The only thing more aggravating than replacing a perfectly good “s” with a “z” in a restaurant name is waiting for an hour for your food at aforementioned burger restaurant.
Unfortunately, these are the things that I remember the most about my first visit to Bunz Burgerz on Baxter Avenue. My burger, though it was indeed delicious, wasn’t tasty enough make me forget all of the kinks that dampened my inaugural trip to a place voted “Best of Louisville” burger.
Groupon introduced me to Bunz Burgerz with a deal that allowed participants to buy $10 worth of food at the restaurant for just five bucks. I can’t miss a deal like that in my current economic state, so I purchased the Groupon and planned a Saturday lunch trip with two of my friends.
I was prepared to indulge in a good ol’ American burger made of local ingredients. Autumn, one of my dining companions, bought the maximum three Groupons to Bunz Burgerz because she liked it so much. And some online menu studying revealed that this restaurant provided many options to jazz up any hamburger.
Bunz Burgerz offers a list of Gourmet Bunz starting at $4.99. This portion of the menu features the restaurant’s original creations, such as the Blue State Bunz with two patties, blue cheese, pickles and Bunz sauce ($6.79) and the Highland Bunz with a single patty, feta cheese, fried capers, chopped olive blend and mayo.
The control freaks can build their own burgers with a variety of veggies, sauces and cheeses. And Bunz Burgerz tries to please lots of diets with a Portabella Bunz ($4.89), Salmon Bunz ($5.79) or Turkey Bunz ($5.89).
(Side note: My left pinky is about to go numb from reaching down for the “z” button so much.)
I decided what I wanted before I arrived at Bunz Burgerz. A Saturday lunch rush in a tiny eatery is not the ideal time or place for contemplating a menu’s options.
Bunz Burgerz is a four-tables-and-two-counters-sized joint. When I arrived at about 1 p.m., the dining area was filled with a line of people waiting to order, folks chomping away at delicious-looking burgers and onion rings at the few coveted tables, and individuals tucked in tiny places with their arms crossed waiting for their order.
After I ordered a Bison Bunz ($5.99) with pepperjack cheese (49 cents), lettuce and tomato, fries and a drink ($2.89), my two friends and I squeezed to a window-side counter with no chairs to wait for our order. Between teaching one another about our new Android phones, we table stalked, aka stared at patrons eating at other tables grasping for signs that they will leave soon. Eventually, we migrated to a table with only two chairs as the previous eaters were throwing away their trash. Then, after seeing that one member of our trio was left without a seat, a woman who just finished our meal offered us her soon-to-be-empty three-top.
An hour passed, and my friends and I were still burger-less. A trickle of hungry patrons went to the counter to ask about the progress of their order. Bunz Burgerz only had two people working at the restaurant – the cook and the cashier. They were generous with their apologies, but this duo wasn’t enough to effectively serve a busy Saturday lunch crowd in one of the most happening corridors in town.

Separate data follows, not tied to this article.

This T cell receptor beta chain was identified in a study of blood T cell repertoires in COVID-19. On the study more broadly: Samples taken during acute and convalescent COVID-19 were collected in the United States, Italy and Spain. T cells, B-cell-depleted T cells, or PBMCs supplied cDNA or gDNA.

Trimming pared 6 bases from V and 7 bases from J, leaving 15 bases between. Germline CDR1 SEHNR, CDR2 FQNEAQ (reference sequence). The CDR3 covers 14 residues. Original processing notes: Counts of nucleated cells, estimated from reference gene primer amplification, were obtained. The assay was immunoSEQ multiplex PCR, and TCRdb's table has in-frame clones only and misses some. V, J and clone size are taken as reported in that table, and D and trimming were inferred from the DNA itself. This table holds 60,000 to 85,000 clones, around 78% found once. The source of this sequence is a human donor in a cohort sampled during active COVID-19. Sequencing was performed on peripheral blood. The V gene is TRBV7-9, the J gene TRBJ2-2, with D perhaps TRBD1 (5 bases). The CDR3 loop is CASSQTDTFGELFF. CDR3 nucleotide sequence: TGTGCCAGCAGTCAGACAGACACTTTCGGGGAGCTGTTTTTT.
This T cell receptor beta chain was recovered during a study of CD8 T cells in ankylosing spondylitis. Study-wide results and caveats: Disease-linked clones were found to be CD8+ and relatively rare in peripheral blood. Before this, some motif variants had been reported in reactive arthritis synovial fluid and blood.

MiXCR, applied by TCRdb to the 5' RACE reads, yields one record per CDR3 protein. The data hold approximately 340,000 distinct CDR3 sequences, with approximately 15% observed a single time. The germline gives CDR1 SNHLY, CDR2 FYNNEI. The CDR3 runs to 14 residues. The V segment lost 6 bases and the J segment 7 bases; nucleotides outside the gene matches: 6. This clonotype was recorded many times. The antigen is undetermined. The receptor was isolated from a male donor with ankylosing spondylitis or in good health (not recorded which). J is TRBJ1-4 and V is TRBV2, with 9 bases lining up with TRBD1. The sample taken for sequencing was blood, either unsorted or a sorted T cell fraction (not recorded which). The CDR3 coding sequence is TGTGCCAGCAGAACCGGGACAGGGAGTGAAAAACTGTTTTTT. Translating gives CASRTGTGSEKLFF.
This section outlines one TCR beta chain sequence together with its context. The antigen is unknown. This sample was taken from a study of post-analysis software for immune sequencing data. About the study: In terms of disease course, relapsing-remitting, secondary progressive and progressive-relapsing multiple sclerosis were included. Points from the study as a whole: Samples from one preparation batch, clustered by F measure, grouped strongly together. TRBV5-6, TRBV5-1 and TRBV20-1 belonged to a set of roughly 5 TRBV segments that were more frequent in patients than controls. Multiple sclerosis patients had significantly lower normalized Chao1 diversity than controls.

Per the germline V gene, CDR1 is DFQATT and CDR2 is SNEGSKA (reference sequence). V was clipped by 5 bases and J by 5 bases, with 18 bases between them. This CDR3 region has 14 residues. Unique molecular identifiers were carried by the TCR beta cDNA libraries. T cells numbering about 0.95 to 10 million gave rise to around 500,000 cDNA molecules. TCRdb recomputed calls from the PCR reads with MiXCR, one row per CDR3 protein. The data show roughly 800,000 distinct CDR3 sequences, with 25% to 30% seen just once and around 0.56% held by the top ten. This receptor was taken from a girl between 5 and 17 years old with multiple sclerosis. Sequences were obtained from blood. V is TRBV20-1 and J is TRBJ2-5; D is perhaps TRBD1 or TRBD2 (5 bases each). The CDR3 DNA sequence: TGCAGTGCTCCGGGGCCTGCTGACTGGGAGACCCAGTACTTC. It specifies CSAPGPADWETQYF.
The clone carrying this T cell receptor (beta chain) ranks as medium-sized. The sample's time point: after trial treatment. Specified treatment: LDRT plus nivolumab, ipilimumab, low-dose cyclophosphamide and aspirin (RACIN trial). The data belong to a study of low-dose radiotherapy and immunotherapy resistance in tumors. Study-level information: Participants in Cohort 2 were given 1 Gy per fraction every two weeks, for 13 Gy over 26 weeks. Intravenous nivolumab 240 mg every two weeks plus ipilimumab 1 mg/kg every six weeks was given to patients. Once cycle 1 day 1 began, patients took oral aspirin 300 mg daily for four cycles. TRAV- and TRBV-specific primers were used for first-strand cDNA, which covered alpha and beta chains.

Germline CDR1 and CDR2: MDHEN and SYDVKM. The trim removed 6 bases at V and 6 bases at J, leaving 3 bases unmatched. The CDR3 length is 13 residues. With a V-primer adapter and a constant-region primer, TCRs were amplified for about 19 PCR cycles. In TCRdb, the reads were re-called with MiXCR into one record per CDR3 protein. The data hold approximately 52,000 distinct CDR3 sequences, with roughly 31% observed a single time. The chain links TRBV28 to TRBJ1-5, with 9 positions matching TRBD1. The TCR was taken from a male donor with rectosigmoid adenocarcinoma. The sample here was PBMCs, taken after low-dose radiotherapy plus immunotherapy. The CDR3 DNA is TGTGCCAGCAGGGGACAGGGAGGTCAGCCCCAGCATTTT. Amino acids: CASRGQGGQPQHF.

About 70 minutes into my visit to Bunz Burgerz, bison burger was in hand, then in mouth.
The upside to waiting at the restaurant is that each burger is made to order. My bison burger, a leaner take on a traditional beef patty, was piping hot, as were the heap of fries beneath it. My patty was slightly pink in the center, which kept the burger from drying out. The bison appeared to be pre-patted, as opposed to the freshly formed patties of my friends’ beef burgers. But it was still a dang good burger without a lot of bells and whistles. And pepperjack is always a good road to take to Burgertown if the option is available. All this was perched on a soft sesame seed bun that was buttered and toasted.
The Bunz sauce, which I got in a container on the side, really spiced up my burger. It’s a mayo-based condiment with chipotle seasoning, which gave it a pink hue and a spicy kick. It was also good for fry dipping.
My buddies, who ordered the Red State Bunz (two patties, spicy pickles, pepperjack cheese, grilled jalapenos, grilled onions, hot sauce and mayo, $6.69) and a Single Bunz ($3.89), were just as pleased with their meals, if not more. The beef patties were juicy and thick. But waiting an hour for some meat between two pieces of bread is asking a lot from me.
Will I return to Bunz Burgerz? Probably so. My burger was good. My fries were crispy. My dipping sauce was delicious.
A restaurant is allowed to have off days. I believe in such things as an overwhelmed staff and doling out second chances. But I also believe that going to Bunz Burgerz on a weekday is the way to go.
Notes on Bunz Burgerz
- When you enter the restaurant, a partial menu is located straight ahead on the lower part of the counter. Laminated copies of the full menu are on the counter. If you don’t know what you want, please step to the side or step outside – space is tight.
- The restaurant offers Bunz of the Day, which can get pretty interesting. The special on my visit was a burger with chili and sour cream, among other toppings.
Bunz Burgerz, 969 1/2 Baxter Ave., Louisville, Ky.
- Bison Bunz: $5.99
- Pepperjack cheese: 49 cents
- Lettuce, tomato, Bunz sauce: Free
- Combo (addition of fries and a drink): $2.89
- Total (with tax): $9.33
- Groupon Total: $5